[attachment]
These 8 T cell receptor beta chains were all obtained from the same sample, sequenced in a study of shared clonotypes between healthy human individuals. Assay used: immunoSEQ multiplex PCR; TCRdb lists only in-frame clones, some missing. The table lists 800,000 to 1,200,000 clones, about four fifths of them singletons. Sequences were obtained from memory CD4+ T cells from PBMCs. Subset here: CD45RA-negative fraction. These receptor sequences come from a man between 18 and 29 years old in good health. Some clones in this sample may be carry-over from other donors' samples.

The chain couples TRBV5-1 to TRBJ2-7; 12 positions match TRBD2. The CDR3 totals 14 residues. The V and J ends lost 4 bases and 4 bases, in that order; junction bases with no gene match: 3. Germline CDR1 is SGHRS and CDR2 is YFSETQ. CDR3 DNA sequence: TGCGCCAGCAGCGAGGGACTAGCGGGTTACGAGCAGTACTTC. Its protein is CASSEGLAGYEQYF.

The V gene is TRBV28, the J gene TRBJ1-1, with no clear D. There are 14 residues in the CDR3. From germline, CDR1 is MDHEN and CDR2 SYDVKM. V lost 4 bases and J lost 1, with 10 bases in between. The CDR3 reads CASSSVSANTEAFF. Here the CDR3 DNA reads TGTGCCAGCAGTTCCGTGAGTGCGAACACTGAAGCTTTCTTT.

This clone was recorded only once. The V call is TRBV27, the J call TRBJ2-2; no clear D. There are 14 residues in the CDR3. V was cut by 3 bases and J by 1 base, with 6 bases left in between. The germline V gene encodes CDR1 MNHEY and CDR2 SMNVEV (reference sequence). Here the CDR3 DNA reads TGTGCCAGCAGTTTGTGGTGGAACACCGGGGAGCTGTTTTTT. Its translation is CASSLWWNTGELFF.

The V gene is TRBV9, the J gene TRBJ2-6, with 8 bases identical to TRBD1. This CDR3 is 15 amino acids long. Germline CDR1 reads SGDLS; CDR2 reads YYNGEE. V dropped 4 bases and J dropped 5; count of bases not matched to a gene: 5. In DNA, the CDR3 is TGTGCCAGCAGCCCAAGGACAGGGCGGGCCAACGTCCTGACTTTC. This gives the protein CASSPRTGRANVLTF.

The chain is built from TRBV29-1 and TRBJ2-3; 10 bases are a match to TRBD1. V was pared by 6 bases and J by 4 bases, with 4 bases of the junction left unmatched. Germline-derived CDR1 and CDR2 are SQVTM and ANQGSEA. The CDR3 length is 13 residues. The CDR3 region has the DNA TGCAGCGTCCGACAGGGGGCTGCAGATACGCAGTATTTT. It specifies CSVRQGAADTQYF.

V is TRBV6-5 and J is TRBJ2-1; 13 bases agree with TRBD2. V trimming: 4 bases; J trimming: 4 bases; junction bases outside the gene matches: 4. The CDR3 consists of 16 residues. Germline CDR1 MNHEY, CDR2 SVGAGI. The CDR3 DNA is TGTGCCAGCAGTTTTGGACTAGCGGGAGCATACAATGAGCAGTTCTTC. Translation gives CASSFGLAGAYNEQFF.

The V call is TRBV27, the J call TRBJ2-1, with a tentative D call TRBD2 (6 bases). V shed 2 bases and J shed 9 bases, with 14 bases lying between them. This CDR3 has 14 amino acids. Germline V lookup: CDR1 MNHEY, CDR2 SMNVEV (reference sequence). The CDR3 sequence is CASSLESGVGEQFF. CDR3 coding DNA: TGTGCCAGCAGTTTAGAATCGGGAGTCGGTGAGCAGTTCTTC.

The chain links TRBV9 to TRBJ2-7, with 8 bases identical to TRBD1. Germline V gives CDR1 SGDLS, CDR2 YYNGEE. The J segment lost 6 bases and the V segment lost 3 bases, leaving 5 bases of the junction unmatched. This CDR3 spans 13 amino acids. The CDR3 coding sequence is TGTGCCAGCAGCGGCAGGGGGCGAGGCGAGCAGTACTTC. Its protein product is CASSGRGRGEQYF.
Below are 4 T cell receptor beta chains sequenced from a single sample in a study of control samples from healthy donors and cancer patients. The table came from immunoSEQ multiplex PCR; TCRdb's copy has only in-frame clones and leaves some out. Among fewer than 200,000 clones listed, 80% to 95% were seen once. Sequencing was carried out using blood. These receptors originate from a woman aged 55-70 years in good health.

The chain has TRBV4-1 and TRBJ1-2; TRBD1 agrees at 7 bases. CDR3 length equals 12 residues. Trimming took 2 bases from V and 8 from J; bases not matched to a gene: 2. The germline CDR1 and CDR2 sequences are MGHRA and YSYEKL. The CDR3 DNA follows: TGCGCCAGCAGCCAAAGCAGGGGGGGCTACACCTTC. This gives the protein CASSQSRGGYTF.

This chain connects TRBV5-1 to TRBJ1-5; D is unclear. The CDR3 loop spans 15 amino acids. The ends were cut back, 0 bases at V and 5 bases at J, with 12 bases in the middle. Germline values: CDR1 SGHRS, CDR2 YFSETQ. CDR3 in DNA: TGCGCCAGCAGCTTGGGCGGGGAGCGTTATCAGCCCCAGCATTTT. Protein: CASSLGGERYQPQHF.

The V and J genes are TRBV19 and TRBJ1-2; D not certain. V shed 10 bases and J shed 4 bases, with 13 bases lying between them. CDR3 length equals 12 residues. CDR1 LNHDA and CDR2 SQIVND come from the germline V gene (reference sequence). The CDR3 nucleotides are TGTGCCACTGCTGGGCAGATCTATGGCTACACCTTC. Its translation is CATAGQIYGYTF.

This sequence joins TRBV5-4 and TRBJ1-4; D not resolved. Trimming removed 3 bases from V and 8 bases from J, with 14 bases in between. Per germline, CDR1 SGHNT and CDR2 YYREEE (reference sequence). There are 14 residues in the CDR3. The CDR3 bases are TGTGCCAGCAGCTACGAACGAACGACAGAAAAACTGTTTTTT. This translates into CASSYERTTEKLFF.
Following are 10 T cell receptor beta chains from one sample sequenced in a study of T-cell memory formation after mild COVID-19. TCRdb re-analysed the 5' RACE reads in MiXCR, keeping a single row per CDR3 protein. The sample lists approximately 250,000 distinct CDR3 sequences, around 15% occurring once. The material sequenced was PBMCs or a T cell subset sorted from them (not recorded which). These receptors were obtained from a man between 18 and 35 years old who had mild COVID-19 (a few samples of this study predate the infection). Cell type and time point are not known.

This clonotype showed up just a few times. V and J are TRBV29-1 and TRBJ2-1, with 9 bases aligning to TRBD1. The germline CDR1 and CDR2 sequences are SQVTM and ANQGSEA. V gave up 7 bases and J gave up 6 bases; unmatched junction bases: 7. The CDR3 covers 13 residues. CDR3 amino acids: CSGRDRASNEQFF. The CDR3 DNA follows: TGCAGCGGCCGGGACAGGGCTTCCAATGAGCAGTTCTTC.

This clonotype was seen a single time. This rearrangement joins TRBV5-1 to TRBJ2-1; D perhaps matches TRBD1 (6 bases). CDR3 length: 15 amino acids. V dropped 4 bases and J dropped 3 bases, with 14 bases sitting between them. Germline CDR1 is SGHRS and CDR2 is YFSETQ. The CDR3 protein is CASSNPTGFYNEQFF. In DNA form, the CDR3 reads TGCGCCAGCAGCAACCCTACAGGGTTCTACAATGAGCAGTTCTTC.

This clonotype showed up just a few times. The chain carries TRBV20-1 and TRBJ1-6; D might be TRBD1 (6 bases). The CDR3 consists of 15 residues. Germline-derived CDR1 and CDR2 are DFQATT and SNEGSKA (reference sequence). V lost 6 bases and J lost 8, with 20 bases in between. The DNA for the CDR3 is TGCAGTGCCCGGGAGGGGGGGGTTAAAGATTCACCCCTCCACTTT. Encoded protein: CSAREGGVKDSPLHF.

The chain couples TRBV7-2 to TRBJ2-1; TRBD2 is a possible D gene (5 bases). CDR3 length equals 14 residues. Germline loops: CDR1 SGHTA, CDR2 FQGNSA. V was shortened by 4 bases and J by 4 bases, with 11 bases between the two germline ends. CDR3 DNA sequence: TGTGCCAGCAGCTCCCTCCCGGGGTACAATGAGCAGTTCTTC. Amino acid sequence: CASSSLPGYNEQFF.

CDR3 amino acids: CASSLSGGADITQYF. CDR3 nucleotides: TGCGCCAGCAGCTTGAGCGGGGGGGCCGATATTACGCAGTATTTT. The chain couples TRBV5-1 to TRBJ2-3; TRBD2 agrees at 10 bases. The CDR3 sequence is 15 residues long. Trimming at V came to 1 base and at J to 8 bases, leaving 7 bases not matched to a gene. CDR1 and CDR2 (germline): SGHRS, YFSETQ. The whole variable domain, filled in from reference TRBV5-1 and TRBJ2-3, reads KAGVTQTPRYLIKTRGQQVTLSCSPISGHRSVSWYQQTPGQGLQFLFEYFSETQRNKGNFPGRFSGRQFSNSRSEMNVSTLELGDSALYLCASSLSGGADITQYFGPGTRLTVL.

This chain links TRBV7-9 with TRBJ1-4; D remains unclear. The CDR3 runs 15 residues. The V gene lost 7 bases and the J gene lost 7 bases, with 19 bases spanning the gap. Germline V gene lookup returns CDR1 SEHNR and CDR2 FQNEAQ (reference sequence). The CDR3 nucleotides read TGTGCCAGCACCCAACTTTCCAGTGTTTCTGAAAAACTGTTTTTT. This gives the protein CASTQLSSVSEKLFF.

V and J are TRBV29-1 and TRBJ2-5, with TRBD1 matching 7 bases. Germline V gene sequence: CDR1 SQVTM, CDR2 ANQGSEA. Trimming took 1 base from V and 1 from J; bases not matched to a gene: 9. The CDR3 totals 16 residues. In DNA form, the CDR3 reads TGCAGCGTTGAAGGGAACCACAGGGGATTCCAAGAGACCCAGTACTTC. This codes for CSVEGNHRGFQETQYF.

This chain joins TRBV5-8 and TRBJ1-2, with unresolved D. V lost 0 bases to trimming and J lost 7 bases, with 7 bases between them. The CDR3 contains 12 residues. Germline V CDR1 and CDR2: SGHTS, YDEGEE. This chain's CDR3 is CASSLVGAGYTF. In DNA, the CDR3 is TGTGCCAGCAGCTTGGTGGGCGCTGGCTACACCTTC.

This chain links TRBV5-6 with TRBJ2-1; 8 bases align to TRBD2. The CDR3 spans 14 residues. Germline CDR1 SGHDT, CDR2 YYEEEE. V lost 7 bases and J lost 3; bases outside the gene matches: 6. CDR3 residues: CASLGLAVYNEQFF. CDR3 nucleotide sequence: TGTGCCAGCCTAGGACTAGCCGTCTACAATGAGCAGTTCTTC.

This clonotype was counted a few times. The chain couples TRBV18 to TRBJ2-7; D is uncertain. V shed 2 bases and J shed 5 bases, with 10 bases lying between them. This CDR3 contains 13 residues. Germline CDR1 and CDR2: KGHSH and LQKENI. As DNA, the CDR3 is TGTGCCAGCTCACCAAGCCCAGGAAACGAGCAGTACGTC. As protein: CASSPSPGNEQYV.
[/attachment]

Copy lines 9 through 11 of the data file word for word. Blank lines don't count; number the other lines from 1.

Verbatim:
The chain links TRBV9 to TRBJ2-7, with 8 bases identical to TRBD1. Germline V gives CDR1 SGDLS, CDR2 YYNGEE. The J segment lost 6 bases and the V segment lost 3 bases, leaving 5 bases of the junction unmatched. This CDR3 spans 13 amino acids. The CDR3 coding sequence is TGTGCCAGCAGCGGCAGGGGGCGAGGCGAGCAGTACTTC. Its protein product is CASSGRGRGEQYF.
Below are 4 T cell receptor beta chains sequenced from a single sample in a study of control samples from healthy donors and cancer patients. The table came from immunoSEQ multiplex PCR; TCRdb's copy has only in-frame clones and leaves some out. Among fewer than 200,000 clones listed, 80% to 95% were seen once. Sequencing was carried out using blood. These receptors originate from a woman aged 55-70 years in good health.

The chain has TRBV4-1 and TRBJ1-2; TRBD1 agrees at 7 bases. CDR3 length equals 12 residues. Trimming took 2 bases from V and 8 from J; bases not matched to a gene: 2. The germline CDR1 and CDR2 sequences are MGHRA and YSYEKL. The CDR3 DNA follows: TGCGCCAGCAGCCAAAGCAGGGGGGGCTACACCTTC. This gives the protein CASSQSRGGYTF.